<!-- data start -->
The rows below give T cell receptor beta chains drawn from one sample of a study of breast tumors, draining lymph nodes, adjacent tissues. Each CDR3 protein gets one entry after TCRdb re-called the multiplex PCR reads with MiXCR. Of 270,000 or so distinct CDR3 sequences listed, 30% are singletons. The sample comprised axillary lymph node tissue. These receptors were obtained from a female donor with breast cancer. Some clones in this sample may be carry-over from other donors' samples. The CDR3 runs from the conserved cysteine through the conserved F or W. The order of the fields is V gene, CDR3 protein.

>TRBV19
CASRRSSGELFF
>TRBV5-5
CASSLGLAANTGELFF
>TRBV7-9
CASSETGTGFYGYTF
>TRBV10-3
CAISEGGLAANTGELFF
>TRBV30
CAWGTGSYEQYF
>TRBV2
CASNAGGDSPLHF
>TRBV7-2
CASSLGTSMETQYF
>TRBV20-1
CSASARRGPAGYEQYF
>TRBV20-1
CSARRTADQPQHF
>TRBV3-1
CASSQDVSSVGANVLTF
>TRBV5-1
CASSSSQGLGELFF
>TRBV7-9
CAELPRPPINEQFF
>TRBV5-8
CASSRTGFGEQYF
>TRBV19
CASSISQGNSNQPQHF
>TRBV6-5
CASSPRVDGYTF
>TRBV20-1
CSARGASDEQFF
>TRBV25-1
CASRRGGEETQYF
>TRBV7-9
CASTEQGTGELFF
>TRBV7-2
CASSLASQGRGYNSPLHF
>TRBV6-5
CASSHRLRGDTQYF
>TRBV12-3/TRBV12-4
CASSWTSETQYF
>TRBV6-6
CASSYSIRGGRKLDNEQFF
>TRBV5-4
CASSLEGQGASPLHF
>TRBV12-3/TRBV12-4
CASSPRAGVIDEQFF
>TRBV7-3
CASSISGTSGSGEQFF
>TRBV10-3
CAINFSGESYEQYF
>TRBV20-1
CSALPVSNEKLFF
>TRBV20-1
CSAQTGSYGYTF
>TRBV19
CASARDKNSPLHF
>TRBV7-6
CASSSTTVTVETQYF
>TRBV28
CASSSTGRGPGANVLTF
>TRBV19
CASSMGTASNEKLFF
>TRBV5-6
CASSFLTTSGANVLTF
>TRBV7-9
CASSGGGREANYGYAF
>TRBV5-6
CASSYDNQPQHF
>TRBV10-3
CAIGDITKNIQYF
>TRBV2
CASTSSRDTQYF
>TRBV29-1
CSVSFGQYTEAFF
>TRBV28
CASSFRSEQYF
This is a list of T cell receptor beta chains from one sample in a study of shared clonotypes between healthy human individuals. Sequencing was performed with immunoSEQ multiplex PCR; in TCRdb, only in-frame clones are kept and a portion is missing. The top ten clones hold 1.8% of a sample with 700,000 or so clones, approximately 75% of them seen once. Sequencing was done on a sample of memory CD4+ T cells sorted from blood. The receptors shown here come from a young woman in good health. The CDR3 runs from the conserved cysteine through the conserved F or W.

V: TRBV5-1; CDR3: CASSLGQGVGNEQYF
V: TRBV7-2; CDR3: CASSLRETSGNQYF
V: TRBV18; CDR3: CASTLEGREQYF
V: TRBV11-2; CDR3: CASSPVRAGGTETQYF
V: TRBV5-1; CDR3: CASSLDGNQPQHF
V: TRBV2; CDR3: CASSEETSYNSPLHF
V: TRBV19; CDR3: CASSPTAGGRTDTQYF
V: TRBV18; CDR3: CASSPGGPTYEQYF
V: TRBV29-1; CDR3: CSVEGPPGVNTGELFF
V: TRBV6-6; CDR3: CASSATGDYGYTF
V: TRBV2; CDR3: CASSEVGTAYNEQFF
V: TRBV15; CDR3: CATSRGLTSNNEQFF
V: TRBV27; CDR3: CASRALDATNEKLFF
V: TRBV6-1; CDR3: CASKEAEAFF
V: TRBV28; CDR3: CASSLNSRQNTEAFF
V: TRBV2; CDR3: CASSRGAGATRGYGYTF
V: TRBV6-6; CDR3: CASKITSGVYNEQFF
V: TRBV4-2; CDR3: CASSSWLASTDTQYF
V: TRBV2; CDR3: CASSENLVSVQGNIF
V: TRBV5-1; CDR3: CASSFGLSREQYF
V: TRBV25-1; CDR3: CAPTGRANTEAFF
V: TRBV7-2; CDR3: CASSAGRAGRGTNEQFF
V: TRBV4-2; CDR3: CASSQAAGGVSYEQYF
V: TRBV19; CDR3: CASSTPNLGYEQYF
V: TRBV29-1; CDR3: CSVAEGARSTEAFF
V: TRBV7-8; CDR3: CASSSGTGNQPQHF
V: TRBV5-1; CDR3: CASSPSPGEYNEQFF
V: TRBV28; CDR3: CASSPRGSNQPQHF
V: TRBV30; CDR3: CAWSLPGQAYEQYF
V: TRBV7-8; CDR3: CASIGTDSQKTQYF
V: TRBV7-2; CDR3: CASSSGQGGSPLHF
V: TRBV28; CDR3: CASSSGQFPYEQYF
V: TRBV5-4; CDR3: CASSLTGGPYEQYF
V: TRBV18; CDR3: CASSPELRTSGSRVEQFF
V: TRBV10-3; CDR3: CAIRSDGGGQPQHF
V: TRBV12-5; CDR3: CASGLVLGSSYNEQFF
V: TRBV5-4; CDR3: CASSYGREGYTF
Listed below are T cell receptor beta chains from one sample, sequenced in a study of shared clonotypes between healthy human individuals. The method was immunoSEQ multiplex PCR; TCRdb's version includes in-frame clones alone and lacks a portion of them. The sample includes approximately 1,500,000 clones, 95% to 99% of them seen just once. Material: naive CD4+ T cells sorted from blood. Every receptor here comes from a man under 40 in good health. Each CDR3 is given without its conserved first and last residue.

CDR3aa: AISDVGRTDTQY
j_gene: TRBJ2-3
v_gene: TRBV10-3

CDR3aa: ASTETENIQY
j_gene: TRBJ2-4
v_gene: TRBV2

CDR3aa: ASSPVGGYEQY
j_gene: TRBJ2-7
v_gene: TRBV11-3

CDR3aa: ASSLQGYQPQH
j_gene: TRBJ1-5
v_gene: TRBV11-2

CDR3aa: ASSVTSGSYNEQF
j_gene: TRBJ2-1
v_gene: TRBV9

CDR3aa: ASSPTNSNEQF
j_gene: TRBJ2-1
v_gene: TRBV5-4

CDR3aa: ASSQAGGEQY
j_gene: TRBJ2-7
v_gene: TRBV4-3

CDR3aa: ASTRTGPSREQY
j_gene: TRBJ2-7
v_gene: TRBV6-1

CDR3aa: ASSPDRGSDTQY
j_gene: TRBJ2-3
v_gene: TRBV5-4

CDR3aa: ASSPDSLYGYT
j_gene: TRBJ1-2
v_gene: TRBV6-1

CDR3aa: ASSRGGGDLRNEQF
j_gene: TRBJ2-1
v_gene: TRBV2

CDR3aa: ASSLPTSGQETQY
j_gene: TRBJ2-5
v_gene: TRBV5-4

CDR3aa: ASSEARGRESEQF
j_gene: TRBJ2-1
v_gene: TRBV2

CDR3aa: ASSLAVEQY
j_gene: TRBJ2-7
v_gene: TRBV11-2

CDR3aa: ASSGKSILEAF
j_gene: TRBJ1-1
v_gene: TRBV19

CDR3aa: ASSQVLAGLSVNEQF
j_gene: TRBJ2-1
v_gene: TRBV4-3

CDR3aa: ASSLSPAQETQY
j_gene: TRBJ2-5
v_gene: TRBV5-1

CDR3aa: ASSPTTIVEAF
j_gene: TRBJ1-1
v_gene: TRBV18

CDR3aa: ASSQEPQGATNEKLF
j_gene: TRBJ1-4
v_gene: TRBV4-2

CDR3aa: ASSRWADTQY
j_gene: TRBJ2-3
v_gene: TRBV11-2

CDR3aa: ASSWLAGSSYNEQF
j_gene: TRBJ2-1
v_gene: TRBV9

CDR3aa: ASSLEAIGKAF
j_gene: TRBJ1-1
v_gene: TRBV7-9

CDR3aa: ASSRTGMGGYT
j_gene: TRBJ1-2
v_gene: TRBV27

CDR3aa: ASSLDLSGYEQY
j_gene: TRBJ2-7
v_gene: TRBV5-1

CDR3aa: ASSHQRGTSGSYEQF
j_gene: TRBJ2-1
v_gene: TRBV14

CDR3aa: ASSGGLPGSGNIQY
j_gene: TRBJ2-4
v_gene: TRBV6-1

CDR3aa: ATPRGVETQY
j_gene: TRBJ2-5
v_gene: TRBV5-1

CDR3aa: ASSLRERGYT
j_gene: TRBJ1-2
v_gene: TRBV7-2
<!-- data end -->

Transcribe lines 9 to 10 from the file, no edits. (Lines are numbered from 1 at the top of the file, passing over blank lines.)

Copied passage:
CAISEGGLAANTGELFF
>TRBV30